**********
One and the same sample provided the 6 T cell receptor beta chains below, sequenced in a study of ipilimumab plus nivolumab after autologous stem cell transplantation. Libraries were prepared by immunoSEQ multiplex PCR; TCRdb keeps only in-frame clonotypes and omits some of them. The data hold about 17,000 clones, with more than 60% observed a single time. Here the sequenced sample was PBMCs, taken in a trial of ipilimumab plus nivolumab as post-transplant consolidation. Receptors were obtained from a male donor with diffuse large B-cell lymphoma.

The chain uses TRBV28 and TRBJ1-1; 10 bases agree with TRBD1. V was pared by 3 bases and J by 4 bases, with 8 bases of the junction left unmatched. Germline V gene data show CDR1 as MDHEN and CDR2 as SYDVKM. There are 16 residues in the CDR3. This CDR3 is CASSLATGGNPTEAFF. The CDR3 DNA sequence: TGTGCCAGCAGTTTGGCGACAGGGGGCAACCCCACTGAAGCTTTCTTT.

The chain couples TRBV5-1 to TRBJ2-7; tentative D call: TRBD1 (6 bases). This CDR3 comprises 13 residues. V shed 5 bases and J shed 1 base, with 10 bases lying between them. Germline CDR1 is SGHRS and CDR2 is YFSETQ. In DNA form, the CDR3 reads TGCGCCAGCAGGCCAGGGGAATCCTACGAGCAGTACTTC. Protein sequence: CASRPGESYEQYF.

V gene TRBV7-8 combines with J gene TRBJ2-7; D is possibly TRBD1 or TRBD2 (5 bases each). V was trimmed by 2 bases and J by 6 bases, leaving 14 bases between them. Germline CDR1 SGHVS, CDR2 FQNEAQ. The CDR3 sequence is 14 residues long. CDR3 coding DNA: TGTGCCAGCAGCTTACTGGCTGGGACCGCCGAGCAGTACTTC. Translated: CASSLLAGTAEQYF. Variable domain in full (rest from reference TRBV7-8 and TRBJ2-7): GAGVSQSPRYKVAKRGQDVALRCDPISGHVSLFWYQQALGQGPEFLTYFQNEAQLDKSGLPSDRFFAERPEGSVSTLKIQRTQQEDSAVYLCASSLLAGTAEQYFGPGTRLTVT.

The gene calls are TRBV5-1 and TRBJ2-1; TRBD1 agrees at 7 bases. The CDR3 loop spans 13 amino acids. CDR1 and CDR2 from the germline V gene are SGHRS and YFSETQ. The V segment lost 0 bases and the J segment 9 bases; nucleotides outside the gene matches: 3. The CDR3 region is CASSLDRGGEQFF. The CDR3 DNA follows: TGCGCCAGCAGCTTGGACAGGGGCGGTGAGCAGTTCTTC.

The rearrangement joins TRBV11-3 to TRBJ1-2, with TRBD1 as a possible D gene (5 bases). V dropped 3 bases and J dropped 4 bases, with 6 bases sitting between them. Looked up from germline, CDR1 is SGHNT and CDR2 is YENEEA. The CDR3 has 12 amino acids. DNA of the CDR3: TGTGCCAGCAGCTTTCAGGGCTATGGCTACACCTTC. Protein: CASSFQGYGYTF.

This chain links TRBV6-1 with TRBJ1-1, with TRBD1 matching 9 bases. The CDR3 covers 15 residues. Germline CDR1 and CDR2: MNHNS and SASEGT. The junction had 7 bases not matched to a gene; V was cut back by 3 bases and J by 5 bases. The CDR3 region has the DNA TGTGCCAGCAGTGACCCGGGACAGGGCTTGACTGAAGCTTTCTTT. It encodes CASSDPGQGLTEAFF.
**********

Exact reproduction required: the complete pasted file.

One and the same sample provided the 6 T cell receptor beta chains below, sequenced in a study of ipilimumab plus nivolumab after autologous stem cell transplantation. Libraries were prepared by immunoSEQ multiplex PCR; TCRdb keeps only in-frame clonotypes and omits some of them. The data hold about 17,000 clones, with more than 60% observed a single time. Here the sequenced sample was PBMCs, taken in a trial of ipilimumab plus nivolumab as post-transplant consolidation. Receptors were obtained from a male donor with diffuse large B-cell lymphoma.

The chain uses TRBV28 and TRBJ1-1; 10 bases agree with TRBD1. V was pared by 3 bases and J by 4 bases, with 8 bases of the junction left unmatched. Germline V gene data show CDR1 as MDHEN and CDR2 as SYDVKM. There are 16 residues in the CDR3. This CDR3 is CASSLATGGNPTEAFF. The CDR3 DNA sequence: TGTGCCAGCAGTTTGGCGACAGGGGGCAACCCCACTGAAGCTTTCTTT.

The chain couples TRBV5-1 to TRBJ2-7; tentative D call: TRBD1 (6 bases). This CDR3 comprises 13 residues. V shed 5 bases and J shed 1 base, with 10 bases lying between them. Germline CDR1 is SGHRS and CDR2 is YFSETQ. In DNA form, the CDR3 reads TGCGCCAGCAGGCCAGGGGAATCCTACGAGCAGTACTTC. Protein sequence: CASRPGESYEQYF.

V gene TRBV7-8 combines with J gene TRBJ2-7; D is possibly TRBD1 or TRBD2 (5 bases each). V was trimmed by 2 bases and J by 6 bases, leaving 14 bases between them. Germline CDR1 SGHVS, CDR2 FQNEAQ. The CDR3 sequence is 14 residues long. CDR3 coding DNA: TGTGCCAGCAGCTTACTGGCTGGGACCGCCGAGCAGTACTTC. Translated: CASSLLAGTAEQYF. Variable domain in full (rest from reference TRBV7-8 and TRBJ2-7): GAGVSQSPRYKVAKRGQDVALRCDPISGHVSLFWYQQALGQGPEFLTYFQNEAQLDKSGLPSDRFFAERPEGSVSTLKIQRTQQEDSAVYLCASSLLAGTAEQYFGPGTRLTVT.

The gene calls are TRBV5-1 and TRBJ2-1; TRBD1 agrees at 7 bases. The CDR3 loop spans 13 amino acids. CDR1 and CDR2 from the germline V gene are SGHRS and YFSETQ. The V segment lost 0 bases and the J segment 9 bases; nucleotides outside the gene matches: 3. The CDR3 region is CASSLDRGGEQFF. The CDR3 DNA follows: TGCGCCAGCAGCTTGGACAGGGGCGGTGAGCAGTTCTTC.

The rearrangement joins TRBV11-3 to TRBJ1-2, with TRBD1 as a possible D gene (5 bases). V dropped 3 bases and J dropped 4 bases, with 6 bases sitting between them. Looked up from germline, CDR1 is SGHNT and CDR2 is YENEEA. The CDR3 has 12 amino acids. DNA of the CDR3: TGTGCCAGCAGCTTTCAGGGCTATGGCTACACCTTC. Protein: CASSFQGYGYTF.

This chain links TRBV6-1 with TRBJ1-1, with TRBD1 matching 9 bases. The CDR3 covers 15 residues. Germline CDR1 and CDR2: MNHNS and SASEGT. The junction had 7 bases not matched to a gene; V was cut back by 3 bases and J by 5 bases. The CDR3 region has the DNA TGTGCCAGCAGTGACCCGGGACAGGGCTTGACTGAAGCTTTCTTT. It encodes CASSDPGQGLTEAFF.